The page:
Matshetsheni Primary School, about 22km from Gwanda town in Matabeleland South, boldly showcases its mission statement at its gates.
“We seek to promote academic excellence in each pupil through intellectual enrichment in the humanities, natural science and commercial subjects.
“We also aim to impart technical skills, physical education, social, moral, ethical and aesthetic values through instructions in academic and practical subjects and curricular activities.
“We also seek to promote, achieve community involvement in the development of the school.”
But the 2013 Grade 7 final examination results show the school has fallen far short of its high sounding goals. It is one of six institutions in the province that failed to have a single student passing their Grade 7 examinations.
On arrival at the school, this reporter was ushered to the headmaster’s office, which told the whole story. A chair, school dining hall table and a long bench completed the furniture in the headmaster’s office.
The school has seven classrooms and another without a roof, the football pitch opposite the facility has tall grass, with no sign of a running track.
Glass Block 2 Primary School, 22km from Filabusi is in a similar predicament, although it has better infrastructure than Matshetsheni. Officials at both schools declined to comment on their poor results citing government protocol.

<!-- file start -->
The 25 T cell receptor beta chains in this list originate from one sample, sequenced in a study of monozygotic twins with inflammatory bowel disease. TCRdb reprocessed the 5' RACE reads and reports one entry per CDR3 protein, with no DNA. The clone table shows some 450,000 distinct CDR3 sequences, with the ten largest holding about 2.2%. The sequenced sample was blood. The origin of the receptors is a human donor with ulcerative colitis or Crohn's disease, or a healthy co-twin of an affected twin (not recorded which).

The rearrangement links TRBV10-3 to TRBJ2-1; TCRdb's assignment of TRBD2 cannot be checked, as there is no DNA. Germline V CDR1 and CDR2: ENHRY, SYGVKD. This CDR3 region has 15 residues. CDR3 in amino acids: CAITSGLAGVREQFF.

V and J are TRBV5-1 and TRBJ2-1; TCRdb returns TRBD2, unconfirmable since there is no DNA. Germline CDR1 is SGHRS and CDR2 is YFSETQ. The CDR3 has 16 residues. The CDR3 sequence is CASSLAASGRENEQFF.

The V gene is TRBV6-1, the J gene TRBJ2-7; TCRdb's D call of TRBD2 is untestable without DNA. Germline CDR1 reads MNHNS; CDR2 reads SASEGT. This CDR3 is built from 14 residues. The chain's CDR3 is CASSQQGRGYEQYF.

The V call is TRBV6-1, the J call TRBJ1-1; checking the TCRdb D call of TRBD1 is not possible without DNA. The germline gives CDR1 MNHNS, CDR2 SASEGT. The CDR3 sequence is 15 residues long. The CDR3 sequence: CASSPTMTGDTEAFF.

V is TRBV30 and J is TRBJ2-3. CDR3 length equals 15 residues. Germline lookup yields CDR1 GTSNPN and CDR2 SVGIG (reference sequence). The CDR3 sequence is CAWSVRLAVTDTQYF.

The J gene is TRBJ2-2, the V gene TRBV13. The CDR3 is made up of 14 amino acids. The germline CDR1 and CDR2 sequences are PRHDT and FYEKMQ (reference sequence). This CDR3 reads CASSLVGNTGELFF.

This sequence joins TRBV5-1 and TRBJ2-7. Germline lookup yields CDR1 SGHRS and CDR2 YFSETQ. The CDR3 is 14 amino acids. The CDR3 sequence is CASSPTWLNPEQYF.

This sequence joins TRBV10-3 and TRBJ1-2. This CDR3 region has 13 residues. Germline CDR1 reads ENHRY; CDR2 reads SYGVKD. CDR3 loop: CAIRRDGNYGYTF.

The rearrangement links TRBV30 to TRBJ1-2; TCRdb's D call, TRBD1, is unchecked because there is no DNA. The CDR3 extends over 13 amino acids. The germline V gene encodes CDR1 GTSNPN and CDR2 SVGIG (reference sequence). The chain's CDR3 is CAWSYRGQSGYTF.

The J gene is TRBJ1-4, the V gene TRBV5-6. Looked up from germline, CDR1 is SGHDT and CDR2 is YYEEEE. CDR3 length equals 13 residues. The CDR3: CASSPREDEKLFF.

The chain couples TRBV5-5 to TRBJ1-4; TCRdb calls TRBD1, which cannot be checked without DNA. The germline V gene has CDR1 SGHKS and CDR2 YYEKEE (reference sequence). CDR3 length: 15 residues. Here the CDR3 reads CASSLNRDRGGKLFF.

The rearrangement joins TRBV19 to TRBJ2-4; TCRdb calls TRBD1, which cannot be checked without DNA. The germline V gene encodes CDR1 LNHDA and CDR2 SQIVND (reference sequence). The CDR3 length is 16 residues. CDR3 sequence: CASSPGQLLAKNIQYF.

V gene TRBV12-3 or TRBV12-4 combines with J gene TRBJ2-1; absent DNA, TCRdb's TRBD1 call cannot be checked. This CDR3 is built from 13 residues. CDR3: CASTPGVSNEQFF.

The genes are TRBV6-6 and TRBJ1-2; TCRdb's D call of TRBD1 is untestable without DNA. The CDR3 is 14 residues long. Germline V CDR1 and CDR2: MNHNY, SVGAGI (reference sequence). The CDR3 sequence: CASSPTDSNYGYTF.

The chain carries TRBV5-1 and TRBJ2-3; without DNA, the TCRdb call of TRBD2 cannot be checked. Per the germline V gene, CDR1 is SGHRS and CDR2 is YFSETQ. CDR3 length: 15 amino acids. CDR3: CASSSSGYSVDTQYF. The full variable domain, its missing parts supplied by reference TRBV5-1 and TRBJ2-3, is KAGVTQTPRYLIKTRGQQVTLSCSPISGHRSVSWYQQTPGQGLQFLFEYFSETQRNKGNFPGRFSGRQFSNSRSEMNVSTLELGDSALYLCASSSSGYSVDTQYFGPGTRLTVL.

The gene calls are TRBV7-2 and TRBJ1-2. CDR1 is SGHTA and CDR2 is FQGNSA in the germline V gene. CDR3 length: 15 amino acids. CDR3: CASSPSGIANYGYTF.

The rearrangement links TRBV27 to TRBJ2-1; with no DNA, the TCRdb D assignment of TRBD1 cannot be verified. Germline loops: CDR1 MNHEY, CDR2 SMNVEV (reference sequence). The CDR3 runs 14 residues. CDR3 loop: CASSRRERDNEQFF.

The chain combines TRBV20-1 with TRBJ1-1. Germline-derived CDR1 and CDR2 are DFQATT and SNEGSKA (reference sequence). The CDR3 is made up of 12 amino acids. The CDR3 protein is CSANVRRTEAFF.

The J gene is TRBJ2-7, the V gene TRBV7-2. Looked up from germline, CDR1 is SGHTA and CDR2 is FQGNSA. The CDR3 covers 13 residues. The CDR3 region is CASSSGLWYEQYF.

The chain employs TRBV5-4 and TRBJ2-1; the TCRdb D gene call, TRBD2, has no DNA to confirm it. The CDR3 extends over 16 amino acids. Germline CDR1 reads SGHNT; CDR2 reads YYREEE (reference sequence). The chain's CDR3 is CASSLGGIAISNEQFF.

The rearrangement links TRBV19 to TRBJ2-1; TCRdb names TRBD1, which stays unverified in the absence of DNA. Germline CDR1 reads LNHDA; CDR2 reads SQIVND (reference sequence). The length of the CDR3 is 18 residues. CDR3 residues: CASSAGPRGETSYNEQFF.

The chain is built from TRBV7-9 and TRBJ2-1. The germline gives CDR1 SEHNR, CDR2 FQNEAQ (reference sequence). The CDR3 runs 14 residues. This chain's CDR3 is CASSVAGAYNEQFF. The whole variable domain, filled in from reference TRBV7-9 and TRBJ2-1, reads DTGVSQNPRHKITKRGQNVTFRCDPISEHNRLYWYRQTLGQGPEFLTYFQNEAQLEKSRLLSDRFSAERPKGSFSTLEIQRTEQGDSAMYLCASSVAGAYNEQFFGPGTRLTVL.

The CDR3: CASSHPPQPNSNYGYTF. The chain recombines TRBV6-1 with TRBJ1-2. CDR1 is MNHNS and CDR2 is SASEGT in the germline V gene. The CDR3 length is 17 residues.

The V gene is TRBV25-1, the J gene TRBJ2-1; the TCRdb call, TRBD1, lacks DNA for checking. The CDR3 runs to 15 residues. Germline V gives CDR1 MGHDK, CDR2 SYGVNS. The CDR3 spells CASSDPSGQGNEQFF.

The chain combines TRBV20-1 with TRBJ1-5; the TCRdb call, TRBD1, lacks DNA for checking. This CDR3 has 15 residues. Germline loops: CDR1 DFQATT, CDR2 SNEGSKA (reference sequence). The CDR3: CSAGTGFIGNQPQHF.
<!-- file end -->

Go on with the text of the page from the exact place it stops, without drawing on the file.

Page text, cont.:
However, a parent at Glass Block 2, Dumisani Mlilo said some children walked as far as 7km to the school.
“The drought that affected the southern parts of the country affected the schools mostly in the rural areas,” he said.
“Some of the children had to travel for about 7km to school with nothing on their stomachs.Some even abandoned school.”
The investigations have revealed that this is common in the Matabeleland region and actually there had been a significant improvement last year.
There was an uproar last week following revelations that six Gwanda schools, Gobadema, Glass Block 2, Ngoma, Matshetsheni, Tshongwe and Zelezele, had no single student passing last year had recorded 0% pass rates.